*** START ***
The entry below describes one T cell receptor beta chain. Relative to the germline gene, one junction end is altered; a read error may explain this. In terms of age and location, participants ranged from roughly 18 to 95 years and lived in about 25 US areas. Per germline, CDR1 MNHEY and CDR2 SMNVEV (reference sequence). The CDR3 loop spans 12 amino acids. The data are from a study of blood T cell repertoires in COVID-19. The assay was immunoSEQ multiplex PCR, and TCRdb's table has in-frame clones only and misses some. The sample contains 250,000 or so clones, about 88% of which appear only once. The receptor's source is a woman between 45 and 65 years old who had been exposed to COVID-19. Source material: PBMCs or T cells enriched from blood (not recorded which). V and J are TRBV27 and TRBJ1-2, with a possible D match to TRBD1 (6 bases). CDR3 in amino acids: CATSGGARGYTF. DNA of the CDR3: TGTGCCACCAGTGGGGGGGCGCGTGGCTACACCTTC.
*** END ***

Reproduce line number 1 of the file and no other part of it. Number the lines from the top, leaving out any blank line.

The entry below describes one T cell receptor beta chain. Relative to the germline gene, one junction end is altered; a read error may explain this. In terms of age and location, participants ranged from roughly 18 to 95 years and lived in about 25 US areas. Per germline, CDR1 MNHEY and CDR2 SMNVEV (reference sequence). The CDR3 loop spans 12 amino acids. The data are from a study of blood T cell repertoires in COVID-19. The assay was immunoSEQ multiplex PCR, and TCRdb's table has in-frame clones only and misses some. The sample contains 250,000 or so clones, about 88% of which appear only once. The receptor's source is a woman between 45 and 65 years old who had been exposed to COVID-19. Source material: PBMCs or T cells enriched from blood (not recorded which). V and J are TRBV27 and TRBJ1-2, with a possible D match to TRBD1 (6 bases). CDR3 in amino acids: CATSGGARGYTF. DNA of the CDR3: TGTGCCACCAGTGGGGGGGCGCGTGGCTACACCTTC.